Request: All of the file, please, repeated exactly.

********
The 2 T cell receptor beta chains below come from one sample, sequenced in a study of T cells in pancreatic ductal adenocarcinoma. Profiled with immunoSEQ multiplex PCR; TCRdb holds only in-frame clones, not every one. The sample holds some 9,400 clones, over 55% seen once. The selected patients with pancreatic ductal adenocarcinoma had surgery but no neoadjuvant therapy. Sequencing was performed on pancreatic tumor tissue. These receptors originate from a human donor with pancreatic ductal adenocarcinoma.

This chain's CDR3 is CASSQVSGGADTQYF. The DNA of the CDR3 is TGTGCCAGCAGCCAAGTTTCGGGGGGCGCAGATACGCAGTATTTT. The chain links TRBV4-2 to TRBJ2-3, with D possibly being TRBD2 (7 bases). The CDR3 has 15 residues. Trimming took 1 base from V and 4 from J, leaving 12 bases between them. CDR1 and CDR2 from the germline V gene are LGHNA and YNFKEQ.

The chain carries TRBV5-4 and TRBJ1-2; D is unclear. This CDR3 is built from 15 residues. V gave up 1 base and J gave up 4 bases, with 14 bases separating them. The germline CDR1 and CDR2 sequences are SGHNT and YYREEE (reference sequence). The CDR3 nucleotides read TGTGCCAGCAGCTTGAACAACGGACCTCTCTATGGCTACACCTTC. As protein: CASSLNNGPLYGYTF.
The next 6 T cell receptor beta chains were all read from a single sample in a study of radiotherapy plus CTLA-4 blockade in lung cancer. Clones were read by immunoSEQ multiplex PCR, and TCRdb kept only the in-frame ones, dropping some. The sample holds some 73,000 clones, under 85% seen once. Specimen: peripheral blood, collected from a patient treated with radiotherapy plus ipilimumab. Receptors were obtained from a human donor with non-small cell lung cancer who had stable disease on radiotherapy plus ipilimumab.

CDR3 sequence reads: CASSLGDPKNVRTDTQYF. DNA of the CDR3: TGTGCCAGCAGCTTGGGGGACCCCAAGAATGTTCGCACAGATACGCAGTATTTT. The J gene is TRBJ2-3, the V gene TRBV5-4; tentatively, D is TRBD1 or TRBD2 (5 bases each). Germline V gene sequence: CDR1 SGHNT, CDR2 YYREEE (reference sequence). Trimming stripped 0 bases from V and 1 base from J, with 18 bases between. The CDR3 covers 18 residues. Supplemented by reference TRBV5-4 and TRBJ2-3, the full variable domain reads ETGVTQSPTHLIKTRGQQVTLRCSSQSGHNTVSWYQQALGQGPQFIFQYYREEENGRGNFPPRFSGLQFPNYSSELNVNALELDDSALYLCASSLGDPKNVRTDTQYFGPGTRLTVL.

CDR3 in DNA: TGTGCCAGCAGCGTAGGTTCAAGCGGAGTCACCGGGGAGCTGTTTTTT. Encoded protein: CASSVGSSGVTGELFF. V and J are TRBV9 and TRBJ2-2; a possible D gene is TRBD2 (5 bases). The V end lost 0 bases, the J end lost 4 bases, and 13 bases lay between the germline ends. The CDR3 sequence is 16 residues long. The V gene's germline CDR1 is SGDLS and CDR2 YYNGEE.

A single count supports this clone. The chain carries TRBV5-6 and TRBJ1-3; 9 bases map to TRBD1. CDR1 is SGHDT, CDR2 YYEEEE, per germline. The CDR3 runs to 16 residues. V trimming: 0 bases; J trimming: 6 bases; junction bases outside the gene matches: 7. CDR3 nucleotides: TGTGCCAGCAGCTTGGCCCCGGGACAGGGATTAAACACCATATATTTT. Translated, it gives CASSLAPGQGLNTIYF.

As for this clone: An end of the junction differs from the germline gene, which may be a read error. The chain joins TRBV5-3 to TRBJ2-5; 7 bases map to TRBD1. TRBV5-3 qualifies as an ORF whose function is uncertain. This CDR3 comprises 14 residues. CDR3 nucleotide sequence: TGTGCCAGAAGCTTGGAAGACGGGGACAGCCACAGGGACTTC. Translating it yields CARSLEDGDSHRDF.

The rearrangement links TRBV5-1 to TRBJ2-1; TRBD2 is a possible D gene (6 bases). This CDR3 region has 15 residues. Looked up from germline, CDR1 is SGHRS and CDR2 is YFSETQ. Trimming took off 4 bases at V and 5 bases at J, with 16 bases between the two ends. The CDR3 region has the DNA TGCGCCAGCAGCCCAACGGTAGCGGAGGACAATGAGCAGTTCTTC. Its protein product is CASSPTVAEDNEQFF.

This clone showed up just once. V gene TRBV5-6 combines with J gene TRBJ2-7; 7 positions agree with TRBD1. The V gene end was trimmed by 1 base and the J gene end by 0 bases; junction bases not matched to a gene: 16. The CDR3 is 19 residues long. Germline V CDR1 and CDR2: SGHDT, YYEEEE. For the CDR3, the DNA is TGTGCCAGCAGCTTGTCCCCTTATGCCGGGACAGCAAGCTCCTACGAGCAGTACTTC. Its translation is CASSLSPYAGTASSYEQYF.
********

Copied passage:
The 2 T cell receptor beta chains below come from one sample, sequenced in a study of T cells in pancreatic ductal adenocarcinoma. Profiled with immunoSEQ multiplex PCR; TCRdb holds only in-frame clones, not every one. The sample holds some 9,400 clones, over 55% seen once. The selected patients with pancreatic ductal adenocarcinoma had surgery but no neoadjuvant therapy. Sequencing was performed on pancreatic tumor tissue. These receptors originate from a human donor with pancreatic ductal adenocarcinoma.

This chain's CDR3 is CASSQVSGGADTQYF. The DNA of the CDR3 is TGTGCCAGCAGCCAAGTTTCGGGGGGCGCAGATACGCAGTATTTT. The chain links TRBV4-2 to TRBJ2-3, with D possibly being TRBD2 (7 bases). The CDR3 has 15 residues. Trimming took 1 base from V and 4 from J, leaving 12 bases between them. CDR1 and CDR2 from the germline V gene are LGHNA and YNFKEQ.

The chain carries TRBV5-4 and TRBJ1-2; D is unclear. This CDR3 is built from 15 residues. V gave up 1 base and J gave up 4 bases, with 14 bases separating them. The germline CDR1 and CDR2 sequences are SGHNT and YYREEE (reference sequence). The CDR3 nucleotides read TGTGCCAGCAGCTTGAACAACGGACCTCTCTATGGCTACACCTTC. As protein: CASSLNNGPLYGYTF.
The next 6 T cell receptor beta chains were all read from a single sample in a study of radiotherapy plus CTLA-4 blockade in lung cancer. Clones were read by immunoSEQ multiplex PCR, and TCRdb kept only the in-frame ones, dropping some. The sample holds some 73,000 clones, under 85% seen once. Specimen: peripheral blood, collected from a patient treated with radiotherapy plus ipilimumab. Receptors were obtained from a human donor with non-small cell lung cancer who had stable disease on radiotherapy plus ipilimumab.

CDR3 sequence reads: CASSLGDPKNVRTDTQYF. DNA of the CDR3: TGTGCCAGCAGCTTGGGGGACCCCAAGAATGTTCGCACAGATACGCAGTATTTT. The J gene is TRBJ2-3, the V gene TRBV5-4; tentatively, D is TRBD1 or TRBD2 (5 bases each). Germline V gene sequence: CDR1 SGHNT, CDR2 YYREEE (reference sequence). Trimming stripped 0 bases from V and 1 base from J, with 18 bases between. The CDR3 covers 18 residues. Supplemented by reference TRBV5-4 and TRBJ2-3, the full variable domain reads ETGVTQSPTHLIKTRGQQVTLRCSSQSGHNTVSWYQQALGQGPQFIFQYYREEENGRGNFPPRFSGLQFPNYSSELNVNALELDDSALYLCASSLGDPKNVRTDTQYFGPGTRLTVL.

CDR3 in DNA: TGTGCCAGCAGCGTAGGTTCAAGCGGAGTCACCGGGGAGCTGTTTTTT. Encoded protein: CASSVGSSGVTGELFF. V and J are TRBV9 and TRBJ2-2; a possible D gene is TRBD2 (5 bases). The V end lost 0 bases, the J end lost 4 bases, and 13 bases lay between the germline ends. The CDR3 sequence is 16 residues long. The V gene's germline CDR1 is SGDLS and CDR2 YYNGEE.

A single count supports this clone. The chain carries TRBV5-6 and TRBJ1-3; 9 bases map to TRBD1. CDR1 is SGHDT, CDR2 YYEEEE, per germline. The CDR3 runs to 16 residues. V trimming: 0 bases; J trimming: 6 bases; junction bases outside the gene matches: 7. CDR3 nucleotides: TGTGCCAGCAGCTTGGCCCCGGGACAGGGATTAAACACCATATATTTT. Translated, it gives CASSLAPGQGLNTIYF.

As for this clone: An end of the junction differs from the germline gene, which may be a read error. The chain joins TRBV5-3 to TRBJ2-5; 7 bases map to TRBD1. TRBV5-3 qualifies as an ORF whose function is uncertain. This CDR3 comprises 14 residues. CDR3 nucleotide sequence: TGTGCCAGAAGCTTGGAAGACGGGGACAGCCACAGGGACTTC. Translating it yields CARSLEDGDSHRDF.

The rearrangement links TRBV5-1 to TRBJ2-1; TRBD2 is a possible D gene (6 bases). This CDR3 region has 15 residues. Looked up from germline, CDR1 is SGHRS and CDR2 is YFSETQ. Trimming took off 4 bases at V and 5 bases at J, with 16 bases between the two ends. The CDR3 region has the DNA TGCGCCAGCAGCCCAACGGTAGCGGAGGACAATGAGCAGTTCTTC. Its protein product is CASSPTVAEDNEQFF.

This clone showed up just once. V gene TRBV5-6 combines with J gene TRBJ2-7; 7 positions agree with TRBD1. The V gene end was trimmed by 1 base and the J gene end by 0 bases; junction bases not matched to a gene: 16. The CDR3 is 19 residues long. Germline V CDR1 and CDR2: SGHDT, YYEEEE. For the CDR3, the DNA is TGTGCCAGCAGCTTGTCCCCTTATGCCGGGACAGCAAGCTCCTACGAGCAGTACTTC. Its translation is CASSLSPYAGTASSYEQYF.